Here are two examples that led to me formulating this idea.  First, I belong to a serious weightlifting gym, and many of the members are black, just as many of the serious local competitors are black.  The black members interact freely with the majority white membership, but I began to notice that the gym was, in a number of small ways, still white.  For instance, the music played on the sound system is all classic rock or heavy metal–there is no rap or hip hop.   Unless they are interacting with one another, all the social small talk in the gym is done in terms of white cultural referents.

A second example is a negative one.  Last year my wife Gabrielle and I noticed an ad in the back of the local paper for a comedy jam at the local theater.  On a whim we went, and discovered that we were, essentially, the only white people in the house.  (To the best of my knowledge, after scanning the crowd pretty carefully, there were two other white people at the show, and both were special guests of the black MC; the white guy had saved his life after a bad car accident.)  I mentioned the show to a friend at the gym, and it turns out he knew the MC and had hired him in the past to be the MC at his body-building shows.   The MC is a locally well-known and popular comedian.  But this particular show was one white people simply did not attend–it was a black space.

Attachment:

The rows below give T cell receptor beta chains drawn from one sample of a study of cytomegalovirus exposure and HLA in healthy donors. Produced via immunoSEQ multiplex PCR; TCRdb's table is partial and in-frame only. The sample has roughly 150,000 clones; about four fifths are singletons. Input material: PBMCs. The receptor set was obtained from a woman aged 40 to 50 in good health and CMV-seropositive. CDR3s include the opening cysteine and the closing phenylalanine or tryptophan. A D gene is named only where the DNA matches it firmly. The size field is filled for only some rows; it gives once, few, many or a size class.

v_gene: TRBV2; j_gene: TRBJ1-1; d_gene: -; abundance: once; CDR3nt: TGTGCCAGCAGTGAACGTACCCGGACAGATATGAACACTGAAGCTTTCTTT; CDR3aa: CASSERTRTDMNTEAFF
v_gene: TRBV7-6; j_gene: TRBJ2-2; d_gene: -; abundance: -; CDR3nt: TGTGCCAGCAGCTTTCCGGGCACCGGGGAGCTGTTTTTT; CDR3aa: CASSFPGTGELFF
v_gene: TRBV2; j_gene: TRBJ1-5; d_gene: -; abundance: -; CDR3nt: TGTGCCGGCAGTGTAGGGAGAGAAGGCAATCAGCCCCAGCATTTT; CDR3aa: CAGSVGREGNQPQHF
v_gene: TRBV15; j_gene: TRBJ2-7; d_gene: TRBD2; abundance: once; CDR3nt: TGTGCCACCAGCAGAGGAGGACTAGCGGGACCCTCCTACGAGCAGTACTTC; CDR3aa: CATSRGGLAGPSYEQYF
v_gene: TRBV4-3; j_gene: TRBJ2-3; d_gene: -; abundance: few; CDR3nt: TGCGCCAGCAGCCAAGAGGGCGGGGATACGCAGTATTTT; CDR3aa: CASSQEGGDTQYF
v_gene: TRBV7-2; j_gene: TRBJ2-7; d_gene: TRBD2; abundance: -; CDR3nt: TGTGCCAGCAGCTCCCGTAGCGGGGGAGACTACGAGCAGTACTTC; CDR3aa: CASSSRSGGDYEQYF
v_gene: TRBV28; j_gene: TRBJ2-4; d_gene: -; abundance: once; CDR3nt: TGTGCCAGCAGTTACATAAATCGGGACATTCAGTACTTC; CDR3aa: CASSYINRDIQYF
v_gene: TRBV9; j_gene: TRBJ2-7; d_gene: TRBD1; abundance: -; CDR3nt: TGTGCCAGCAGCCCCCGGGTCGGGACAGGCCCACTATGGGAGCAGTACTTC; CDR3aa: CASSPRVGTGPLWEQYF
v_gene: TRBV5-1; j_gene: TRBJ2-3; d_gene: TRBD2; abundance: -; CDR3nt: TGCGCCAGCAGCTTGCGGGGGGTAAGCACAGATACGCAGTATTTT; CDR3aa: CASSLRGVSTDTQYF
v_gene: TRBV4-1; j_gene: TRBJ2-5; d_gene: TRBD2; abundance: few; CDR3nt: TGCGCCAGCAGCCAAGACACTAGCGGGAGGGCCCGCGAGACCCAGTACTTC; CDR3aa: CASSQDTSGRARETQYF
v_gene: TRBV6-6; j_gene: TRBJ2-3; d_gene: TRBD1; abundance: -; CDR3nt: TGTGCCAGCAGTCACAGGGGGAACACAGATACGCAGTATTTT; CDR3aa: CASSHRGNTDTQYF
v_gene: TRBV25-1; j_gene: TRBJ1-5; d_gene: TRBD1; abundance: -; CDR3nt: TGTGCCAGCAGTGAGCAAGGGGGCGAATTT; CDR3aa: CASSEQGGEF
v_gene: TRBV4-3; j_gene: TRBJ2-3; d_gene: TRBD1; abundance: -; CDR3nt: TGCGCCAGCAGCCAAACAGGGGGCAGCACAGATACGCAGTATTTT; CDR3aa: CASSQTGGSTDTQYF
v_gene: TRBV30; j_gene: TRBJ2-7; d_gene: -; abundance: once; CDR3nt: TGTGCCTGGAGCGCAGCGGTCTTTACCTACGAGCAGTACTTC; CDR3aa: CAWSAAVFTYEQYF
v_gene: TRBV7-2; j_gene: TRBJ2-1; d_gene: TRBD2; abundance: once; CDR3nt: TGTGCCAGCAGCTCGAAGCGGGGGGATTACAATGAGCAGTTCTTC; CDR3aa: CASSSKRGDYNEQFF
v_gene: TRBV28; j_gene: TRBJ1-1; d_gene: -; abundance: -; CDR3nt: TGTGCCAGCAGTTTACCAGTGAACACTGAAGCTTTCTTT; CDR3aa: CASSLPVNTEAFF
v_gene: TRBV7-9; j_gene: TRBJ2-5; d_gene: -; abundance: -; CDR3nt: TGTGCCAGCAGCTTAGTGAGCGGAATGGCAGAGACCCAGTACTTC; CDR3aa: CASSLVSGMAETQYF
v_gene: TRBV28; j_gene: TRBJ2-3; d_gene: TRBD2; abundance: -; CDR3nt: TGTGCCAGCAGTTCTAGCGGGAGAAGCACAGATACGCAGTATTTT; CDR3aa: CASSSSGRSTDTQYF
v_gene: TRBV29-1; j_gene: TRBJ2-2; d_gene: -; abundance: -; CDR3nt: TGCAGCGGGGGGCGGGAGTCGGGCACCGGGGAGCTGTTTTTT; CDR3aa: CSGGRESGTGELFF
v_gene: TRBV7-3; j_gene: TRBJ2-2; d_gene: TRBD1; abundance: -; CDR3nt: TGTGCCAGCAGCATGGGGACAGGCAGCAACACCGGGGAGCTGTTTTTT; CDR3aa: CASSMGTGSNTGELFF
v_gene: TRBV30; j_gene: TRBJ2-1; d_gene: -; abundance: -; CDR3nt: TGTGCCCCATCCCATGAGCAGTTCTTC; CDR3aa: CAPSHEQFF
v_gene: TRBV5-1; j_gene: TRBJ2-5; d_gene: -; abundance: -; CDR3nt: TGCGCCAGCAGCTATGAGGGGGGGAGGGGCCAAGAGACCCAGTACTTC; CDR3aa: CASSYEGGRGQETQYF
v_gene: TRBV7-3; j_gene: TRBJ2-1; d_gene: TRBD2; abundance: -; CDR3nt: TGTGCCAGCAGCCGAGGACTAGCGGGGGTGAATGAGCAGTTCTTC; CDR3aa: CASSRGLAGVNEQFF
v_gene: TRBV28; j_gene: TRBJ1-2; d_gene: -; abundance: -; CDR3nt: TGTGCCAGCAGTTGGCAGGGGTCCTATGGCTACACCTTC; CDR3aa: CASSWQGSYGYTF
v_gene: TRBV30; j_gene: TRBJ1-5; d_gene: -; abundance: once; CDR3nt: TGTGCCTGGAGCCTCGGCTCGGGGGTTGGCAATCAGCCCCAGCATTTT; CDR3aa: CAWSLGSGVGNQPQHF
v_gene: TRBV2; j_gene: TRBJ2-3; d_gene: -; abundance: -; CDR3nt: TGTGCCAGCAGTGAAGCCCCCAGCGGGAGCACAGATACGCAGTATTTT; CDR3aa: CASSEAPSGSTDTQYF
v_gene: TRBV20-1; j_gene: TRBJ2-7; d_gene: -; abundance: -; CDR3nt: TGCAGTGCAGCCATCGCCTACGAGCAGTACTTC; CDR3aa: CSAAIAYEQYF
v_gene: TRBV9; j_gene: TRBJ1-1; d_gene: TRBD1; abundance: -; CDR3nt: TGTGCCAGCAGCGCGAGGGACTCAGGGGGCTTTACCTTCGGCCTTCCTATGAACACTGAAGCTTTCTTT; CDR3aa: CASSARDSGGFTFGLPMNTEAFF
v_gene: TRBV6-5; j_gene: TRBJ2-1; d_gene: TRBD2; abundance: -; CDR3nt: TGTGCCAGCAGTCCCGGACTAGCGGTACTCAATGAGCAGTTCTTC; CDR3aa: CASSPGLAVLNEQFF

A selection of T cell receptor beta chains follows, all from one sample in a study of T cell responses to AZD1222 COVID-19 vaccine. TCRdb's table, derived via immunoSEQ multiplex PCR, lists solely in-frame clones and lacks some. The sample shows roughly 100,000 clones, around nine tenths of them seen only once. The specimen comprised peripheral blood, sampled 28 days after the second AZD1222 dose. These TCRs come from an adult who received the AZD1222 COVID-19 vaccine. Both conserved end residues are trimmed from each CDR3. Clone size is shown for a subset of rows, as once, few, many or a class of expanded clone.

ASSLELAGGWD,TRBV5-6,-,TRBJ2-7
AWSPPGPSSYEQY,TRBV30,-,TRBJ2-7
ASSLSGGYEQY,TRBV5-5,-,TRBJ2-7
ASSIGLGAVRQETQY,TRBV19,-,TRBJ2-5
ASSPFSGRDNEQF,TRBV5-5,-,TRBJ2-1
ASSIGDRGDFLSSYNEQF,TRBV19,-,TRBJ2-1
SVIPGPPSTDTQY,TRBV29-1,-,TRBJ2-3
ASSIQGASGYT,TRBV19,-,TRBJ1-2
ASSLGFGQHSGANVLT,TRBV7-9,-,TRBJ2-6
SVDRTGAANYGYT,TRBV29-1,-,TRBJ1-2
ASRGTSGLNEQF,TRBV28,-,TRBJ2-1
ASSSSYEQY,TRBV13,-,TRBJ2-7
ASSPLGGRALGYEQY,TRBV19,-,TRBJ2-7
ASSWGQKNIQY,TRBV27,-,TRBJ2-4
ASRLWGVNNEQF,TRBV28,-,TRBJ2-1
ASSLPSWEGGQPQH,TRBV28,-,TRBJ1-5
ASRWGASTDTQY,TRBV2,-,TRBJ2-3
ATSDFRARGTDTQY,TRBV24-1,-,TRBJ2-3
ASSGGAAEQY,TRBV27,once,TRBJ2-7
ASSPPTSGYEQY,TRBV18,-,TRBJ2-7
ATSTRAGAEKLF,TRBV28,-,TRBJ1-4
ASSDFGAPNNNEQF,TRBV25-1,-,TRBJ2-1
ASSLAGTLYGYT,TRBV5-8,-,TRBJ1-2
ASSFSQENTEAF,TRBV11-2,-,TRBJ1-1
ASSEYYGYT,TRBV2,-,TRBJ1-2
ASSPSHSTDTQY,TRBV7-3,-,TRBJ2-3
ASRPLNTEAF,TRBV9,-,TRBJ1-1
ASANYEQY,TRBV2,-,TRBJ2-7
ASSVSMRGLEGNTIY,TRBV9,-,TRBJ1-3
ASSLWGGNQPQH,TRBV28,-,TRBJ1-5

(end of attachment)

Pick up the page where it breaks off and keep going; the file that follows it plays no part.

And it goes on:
This brings me to the question in the title of the article:  does this idea of a “white space” apply to the Catholic Church?   In particular, are the two local parishes white spaces?   In my parish there are black Catholics, though their numbers are small compared to the overall population.  At one time there was a black Catholic Church in Tuscaloosa (a common thing in the Jim Crow South); I do not know how big it was when it closed or what happened to the parishioners:  were they absorbed into the two remaining (white) parishes, or do they drive up the road to Birmingham, where there are still several large black parishes, to attend mass?   But I do know that there is nothing that highlights their presence; they are essentially invisible, in the sense of Ralph Ellison.   They are welcome members of the parish, but they must navigate a parish that expresses its identity completely in white cultural terms.